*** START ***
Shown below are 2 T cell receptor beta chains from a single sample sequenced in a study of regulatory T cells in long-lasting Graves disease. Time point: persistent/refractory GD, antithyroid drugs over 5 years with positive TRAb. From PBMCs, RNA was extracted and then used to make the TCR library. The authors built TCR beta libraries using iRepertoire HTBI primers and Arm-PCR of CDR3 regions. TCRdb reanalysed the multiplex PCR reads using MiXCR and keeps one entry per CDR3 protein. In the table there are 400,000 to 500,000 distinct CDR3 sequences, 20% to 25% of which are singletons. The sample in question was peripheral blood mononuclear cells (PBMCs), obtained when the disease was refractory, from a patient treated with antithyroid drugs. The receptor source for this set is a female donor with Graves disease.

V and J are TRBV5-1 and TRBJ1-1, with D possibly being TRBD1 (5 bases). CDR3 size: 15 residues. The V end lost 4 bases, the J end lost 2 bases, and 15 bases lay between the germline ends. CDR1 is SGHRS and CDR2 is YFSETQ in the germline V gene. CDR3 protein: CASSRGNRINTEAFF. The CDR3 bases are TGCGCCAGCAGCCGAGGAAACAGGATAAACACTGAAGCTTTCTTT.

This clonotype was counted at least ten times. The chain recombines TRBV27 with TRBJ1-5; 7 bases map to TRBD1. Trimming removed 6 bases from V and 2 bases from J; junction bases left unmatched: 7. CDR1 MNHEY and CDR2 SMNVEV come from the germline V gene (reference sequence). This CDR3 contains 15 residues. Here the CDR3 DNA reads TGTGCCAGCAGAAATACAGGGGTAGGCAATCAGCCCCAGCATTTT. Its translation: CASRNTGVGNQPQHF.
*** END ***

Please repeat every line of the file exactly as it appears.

Shown below are 2 T cell receptor beta chains from a single sample sequenced in a study of regulatory T cells in long-lasting Graves disease. Time point: persistent/refractory GD, antithyroid drugs over 5 years with positive TRAb. From PBMCs, RNA was extracted and then used to make the TCR library. The authors built TCR beta libraries using iRepertoire HTBI primers and Arm-PCR of CDR3 regions. TCRdb reanalysed the multiplex PCR reads using MiXCR and keeps one entry per CDR3 protein. In the table there are 400,000 to 500,000 distinct CDR3 sequences, 20% to 25% of which are singletons. The sample in question was peripheral blood mononuclear cells (PBMCs), obtained when the disease was refractory, from a patient treated with antithyroid drugs. The receptor source for this set is a female donor with Graves disease.

V and J are TRBV5-1 and TRBJ1-1, with D possibly being TRBD1 (5 bases). CDR3 size: 15 residues. The V end lost 4 bases, the J end lost 2 bases, and 15 bases lay between the germline ends. CDR1 is SGHRS and CDR2 is YFSETQ in the germline V gene. CDR3 protein: CASSRGNRINTEAFF. The CDR3 bases are TGCGCCAGCAGCCGAGGAAACAGGATAAACACTGAAGCTTTCTTT.

This clonotype was counted at least ten times. The chain recombines TRBV27 with TRBJ1-5; 7 bases map to TRBD1. Trimming removed 6 bases from V and 2 bases from J; junction bases left unmatched: 7. CDR1 MNHEY and CDR2 SMNVEV come from the germline V gene (reference sequence). This CDR3 contains 15 residues. Here the CDR3 DNA reads TGTGCCAGCAGAAATACAGGGGTAGGCAATCAGCCCCAGCATTTT. Its translation: CASRNTGVGNQPQHF.